I have recently started Richard Rohr’s book Falling Upwards: A Spirituality for the Two Halves of Life. It is a really wonderful book so far and I am enjoying it so much I had to put it down and write down what it is teaching me.

To distill what I have read so far, Rohr is guiding readers into what he describes as our “second half of life.” This is the part of our lives that comes after we have “built” our foundations and are now seeking to “fill” our foundations with something meaningful. Rohr says fear is one of the most prevalent factors keeping someone from moving into this second phase of life. Fear keeps us locked into a rut.

But, my friends, there is hope.

This idea of moving into the second phase of life reminds me a lot of the story in Mark’s gospel where Jesus meets James and John, sons of Zebedee. The writer states that Jesus came upon these men and that they were “mending their nets.”

Imagine you are one of these brothers. Imagine you have to spend every day of your life mending nets. Fishing seems to be the only way for these men to earn income and yet, one interaction with Jesus, and they leave their nets, their security, and their family, and set their lives onto a new course. The writer records no hesitation and in fact, goes on to record details of their father watching them leave until he “could no longer seem them in the distance.”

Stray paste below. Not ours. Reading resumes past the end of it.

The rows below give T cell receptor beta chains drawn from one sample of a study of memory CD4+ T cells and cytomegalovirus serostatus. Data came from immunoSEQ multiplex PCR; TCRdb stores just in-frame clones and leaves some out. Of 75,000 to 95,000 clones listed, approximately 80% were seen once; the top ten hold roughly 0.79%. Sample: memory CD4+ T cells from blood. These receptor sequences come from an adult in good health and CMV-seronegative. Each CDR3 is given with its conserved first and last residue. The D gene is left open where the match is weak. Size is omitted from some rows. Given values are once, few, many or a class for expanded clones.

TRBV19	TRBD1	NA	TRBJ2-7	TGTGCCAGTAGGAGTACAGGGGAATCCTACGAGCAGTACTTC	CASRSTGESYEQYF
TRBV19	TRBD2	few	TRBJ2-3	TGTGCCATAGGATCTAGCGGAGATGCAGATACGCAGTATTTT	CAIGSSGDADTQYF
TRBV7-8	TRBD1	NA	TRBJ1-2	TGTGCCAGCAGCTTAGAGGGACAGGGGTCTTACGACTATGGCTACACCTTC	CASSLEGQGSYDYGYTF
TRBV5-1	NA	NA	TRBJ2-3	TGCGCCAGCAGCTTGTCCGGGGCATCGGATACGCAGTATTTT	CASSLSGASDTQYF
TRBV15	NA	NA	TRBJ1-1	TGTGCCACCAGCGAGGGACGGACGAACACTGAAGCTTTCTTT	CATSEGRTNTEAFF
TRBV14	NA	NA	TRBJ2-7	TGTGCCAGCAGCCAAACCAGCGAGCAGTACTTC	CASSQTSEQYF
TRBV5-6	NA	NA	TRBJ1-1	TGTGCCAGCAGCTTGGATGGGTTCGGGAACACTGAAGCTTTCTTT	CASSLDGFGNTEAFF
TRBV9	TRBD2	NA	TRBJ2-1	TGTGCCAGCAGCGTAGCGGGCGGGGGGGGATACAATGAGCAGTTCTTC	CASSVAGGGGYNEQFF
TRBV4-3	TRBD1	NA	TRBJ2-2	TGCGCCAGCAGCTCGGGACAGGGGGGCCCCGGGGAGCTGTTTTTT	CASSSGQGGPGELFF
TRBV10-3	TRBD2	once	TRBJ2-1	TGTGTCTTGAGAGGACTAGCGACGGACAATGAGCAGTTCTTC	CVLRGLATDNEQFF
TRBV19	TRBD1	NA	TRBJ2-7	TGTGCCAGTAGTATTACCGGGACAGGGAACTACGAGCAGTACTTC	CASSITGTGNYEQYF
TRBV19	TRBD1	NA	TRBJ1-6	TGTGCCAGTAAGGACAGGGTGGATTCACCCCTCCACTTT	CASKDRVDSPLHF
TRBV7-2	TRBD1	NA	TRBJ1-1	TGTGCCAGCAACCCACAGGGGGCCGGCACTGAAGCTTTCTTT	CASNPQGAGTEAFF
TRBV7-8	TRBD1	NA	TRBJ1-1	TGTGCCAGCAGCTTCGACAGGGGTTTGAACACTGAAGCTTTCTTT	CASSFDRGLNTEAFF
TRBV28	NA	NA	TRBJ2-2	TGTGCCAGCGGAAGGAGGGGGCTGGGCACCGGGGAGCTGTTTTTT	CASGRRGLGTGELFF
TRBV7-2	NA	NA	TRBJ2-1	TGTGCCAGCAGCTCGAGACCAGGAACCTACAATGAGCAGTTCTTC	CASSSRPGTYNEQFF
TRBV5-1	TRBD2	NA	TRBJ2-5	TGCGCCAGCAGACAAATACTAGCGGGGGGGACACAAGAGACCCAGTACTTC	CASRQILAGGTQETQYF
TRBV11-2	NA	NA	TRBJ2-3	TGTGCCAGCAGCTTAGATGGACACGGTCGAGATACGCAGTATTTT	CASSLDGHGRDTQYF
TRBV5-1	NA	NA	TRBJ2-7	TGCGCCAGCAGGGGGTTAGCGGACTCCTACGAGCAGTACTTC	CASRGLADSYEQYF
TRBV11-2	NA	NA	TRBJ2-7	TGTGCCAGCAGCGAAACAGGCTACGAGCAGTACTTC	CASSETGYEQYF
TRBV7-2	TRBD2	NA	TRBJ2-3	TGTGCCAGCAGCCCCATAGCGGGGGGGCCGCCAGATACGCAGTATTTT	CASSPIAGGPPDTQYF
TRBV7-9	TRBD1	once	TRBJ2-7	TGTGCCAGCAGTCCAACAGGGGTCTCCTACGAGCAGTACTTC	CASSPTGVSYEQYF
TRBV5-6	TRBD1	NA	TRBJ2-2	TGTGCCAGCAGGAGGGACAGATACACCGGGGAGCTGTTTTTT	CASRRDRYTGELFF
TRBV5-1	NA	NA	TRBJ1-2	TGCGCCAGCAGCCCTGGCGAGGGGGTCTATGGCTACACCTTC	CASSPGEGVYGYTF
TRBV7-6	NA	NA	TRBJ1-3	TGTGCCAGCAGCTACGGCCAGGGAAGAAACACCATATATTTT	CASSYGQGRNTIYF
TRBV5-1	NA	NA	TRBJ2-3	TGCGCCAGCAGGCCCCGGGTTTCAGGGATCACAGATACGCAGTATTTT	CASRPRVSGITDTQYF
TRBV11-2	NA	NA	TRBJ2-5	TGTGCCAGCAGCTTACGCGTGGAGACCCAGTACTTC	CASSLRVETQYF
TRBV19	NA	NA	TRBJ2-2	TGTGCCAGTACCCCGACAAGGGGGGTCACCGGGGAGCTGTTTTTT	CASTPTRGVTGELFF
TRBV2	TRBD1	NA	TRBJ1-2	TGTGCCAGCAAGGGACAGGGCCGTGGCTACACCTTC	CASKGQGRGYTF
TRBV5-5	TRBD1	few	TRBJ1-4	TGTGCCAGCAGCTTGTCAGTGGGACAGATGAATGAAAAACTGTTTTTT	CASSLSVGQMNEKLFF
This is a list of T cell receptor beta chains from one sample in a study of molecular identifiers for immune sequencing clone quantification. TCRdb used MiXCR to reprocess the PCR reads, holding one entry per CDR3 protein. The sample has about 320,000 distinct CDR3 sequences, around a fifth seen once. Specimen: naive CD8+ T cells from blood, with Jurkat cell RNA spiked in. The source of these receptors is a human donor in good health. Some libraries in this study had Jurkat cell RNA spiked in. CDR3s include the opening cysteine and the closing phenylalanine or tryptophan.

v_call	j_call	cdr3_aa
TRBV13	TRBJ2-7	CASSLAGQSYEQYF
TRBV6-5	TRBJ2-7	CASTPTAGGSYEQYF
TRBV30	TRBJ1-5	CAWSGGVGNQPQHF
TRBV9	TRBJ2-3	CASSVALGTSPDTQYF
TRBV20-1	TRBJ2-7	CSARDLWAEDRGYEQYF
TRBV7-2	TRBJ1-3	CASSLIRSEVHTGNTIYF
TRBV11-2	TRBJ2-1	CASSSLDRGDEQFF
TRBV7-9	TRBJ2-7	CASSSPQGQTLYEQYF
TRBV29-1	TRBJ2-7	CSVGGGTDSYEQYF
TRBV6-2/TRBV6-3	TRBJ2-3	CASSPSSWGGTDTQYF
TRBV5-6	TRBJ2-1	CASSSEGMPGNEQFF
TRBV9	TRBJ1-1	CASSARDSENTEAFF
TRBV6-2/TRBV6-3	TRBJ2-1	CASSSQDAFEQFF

This means the life change was permanent. There was no turning back.

Even if you don’t believe in Jesus, this story provides hope. We all have interactions with people that change us. In the same way, I’m sure most people have felt stuck in a rut with no hope of ever getting out.

Rohr states, “Like skaters, we move forward by actually moving side to side.” Let that give you some hope. Skating is hard and yet in a few days, we are going to be enamored by the gifts of the young people that dance all over the ice to mostly bad music. (No offense to classical but man to they hit all of the Classical B-sides.) Ok skating tangent but the idea is helpful, we move side to side and we actually move forward.

I’m not sure how this book is going to end. But that reminds me that I am still writing my own story. I don’t have to spend all of my days “mending nets.” I can take a leap of faith into something new.

The point is to move. Step into something new and don’t ever look back. 

So now its time to move. Take your first step and then ask yourself, Now What?


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